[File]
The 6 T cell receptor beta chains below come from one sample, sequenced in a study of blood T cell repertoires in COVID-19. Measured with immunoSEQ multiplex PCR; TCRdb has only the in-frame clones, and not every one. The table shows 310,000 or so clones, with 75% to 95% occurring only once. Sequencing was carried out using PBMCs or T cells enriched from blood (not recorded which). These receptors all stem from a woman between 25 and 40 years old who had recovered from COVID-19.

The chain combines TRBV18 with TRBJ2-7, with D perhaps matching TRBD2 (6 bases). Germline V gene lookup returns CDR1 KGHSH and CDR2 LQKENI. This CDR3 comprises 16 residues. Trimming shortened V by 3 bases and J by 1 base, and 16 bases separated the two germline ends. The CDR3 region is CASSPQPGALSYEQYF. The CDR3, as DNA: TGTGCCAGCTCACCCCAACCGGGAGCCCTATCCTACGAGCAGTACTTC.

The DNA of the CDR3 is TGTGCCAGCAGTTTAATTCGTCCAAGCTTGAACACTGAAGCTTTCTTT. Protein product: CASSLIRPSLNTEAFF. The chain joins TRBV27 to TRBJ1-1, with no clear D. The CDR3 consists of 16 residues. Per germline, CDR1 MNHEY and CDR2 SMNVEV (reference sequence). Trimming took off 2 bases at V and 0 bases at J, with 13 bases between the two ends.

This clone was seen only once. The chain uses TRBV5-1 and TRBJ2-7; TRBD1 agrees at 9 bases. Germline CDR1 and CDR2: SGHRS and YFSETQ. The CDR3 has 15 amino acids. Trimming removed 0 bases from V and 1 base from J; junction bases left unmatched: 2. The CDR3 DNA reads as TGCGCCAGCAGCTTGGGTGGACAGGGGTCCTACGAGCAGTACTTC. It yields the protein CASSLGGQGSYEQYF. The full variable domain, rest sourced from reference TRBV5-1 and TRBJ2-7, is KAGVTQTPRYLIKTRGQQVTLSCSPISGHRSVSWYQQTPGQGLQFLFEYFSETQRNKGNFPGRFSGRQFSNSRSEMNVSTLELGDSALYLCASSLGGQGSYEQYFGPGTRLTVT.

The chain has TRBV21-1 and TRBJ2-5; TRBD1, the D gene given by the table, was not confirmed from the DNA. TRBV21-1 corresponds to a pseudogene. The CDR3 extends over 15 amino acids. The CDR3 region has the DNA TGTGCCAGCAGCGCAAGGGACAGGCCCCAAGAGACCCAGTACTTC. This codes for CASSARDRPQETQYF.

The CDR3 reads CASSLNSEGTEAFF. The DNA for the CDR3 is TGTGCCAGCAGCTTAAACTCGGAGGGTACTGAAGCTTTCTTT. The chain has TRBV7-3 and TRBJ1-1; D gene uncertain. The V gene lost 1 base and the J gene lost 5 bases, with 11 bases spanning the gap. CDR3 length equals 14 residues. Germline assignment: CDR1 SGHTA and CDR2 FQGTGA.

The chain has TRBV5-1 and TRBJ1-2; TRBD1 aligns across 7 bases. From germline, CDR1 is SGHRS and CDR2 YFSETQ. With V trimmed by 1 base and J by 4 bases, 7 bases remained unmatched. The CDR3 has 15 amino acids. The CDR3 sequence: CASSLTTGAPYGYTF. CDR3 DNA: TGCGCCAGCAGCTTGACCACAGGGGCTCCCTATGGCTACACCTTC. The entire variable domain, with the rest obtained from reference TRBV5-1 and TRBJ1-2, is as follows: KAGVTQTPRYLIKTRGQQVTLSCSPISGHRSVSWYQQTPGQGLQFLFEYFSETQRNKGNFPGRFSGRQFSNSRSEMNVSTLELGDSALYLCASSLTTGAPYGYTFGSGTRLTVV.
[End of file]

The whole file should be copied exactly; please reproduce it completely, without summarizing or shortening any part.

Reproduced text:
The 6 T cell receptor beta chains below come from one sample, sequenced in a study of blood T cell repertoires in COVID-19. Measured with immunoSEQ multiplex PCR; TCRdb has only the in-frame clones, and not every one. The table shows 310,000 or so clones, with 75% to 95% occurring only once. Sequencing was carried out using PBMCs or T cells enriched from blood (not recorded which). These receptors all stem from a woman between 25 and 40 years old who had recovered from COVID-19.

The chain combines TRBV18 with TRBJ2-7, with D perhaps matching TRBD2 (6 bases). Germline V gene lookup returns CDR1 KGHSH and CDR2 LQKENI. This CDR3 comprises 16 residues. Trimming shortened V by 3 bases and J by 1 base, and 16 bases separated the two germline ends. The CDR3 region is CASSPQPGALSYEQYF. The CDR3, as DNA: TGTGCCAGCTCACCCCAACCGGGAGCCCTATCCTACGAGCAGTACTTC.

The DNA of the CDR3 is TGTGCCAGCAGTTTAATTCGTCCAAGCTTGAACACTGAAGCTTTCTTT. Protein product: CASSLIRPSLNTEAFF. The chain joins TRBV27 to TRBJ1-1, with no clear D. The CDR3 consists of 16 residues. Per germline, CDR1 MNHEY and CDR2 SMNVEV (reference sequence). Trimming took off 2 bases at V and 0 bases at J, with 13 bases between the two ends.

This clone was seen only once. The chain uses TRBV5-1 and TRBJ2-7; TRBD1 agrees at 9 bases. Germline CDR1 and CDR2: SGHRS and YFSETQ. The CDR3 has 15 amino acids. Trimming removed 0 bases from V and 1 base from J; junction bases left unmatched: 2. The CDR3 DNA reads as TGCGCCAGCAGCTTGGGTGGACAGGGGTCCTACGAGCAGTACTTC. It yields the protein CASSLGGQGSYEQYF. The full variable domain, rest sourced from reference TRBV5-1 and TRBJ2-7, is KAGVTQTPRYLIKTRGQQVTLSCSPISGHRSVSWYQQTPGQGLQFLFEYFSETQRNKGNFPGRFSGRQFSNSRSEMNVSTLELGDSALYLCASSLGGQGSYEQYFGPGTRLTVT.

The chain has TRBV21-1 and TRBJ2-5; TRBD1, the D gene given by the table, was not confirmed from the DNA. TRBV21-1 corresponds to a pseudogene. The CDR3 extends over 15 amino acids. The CDR3 region has the DNA TGTGCCAGCAGCGCAAGGGACAGGCCCCAAGAGACCCAGTACTTC. This codes for CASSARDRPQETQYF.

The CDR3 reads CASSLNSEGTEAFF. The DNA for the CDR3 is TGTGCCAGCAGCTTAAACTCGGAGGGTACTGAAGCTTTCTTT. The chain has TRBV7-3 and TRBJ1-1; D gene uncertain. The V gene lost 1 base and the J gene lost 5 bases, with 11 bases spanning the gap. CDR3 length equals 14 residues. Germline assignment: CDR1 SGHTA and CDR2 FQGTGA.

The chain has TRBV5-1 and TRBJ1-2; TRBD1 aligns across 7 bases. From germline, CDR1 is SGHRS and CDR2 YFSETQ. With V trimmed by 1 base and J by 4 bases, 7 bases remained unmatched. The CDR3 has 15 amino acids. The CDR3 sequence: CASSLTTGAPYGYTF. CDR3 DNA: TGCGCCAGCAGCTTGACCACAGGGGCTCCCTATGGCTACACCTTC. The entire variable domain, with the rest obtained from reference TRBV5-1 and TRBJ1-2, is as follows: KAGVTQTPRYLIKTRGQQVTLSCSPISGHRSVSWYQQTPGQGLQFLFEYFSETQRNKGNFPGRFSGRQFSNSRSEMNVSTLELGDSALYLCASSLTTGAPYGYTFGSGTRLTVV.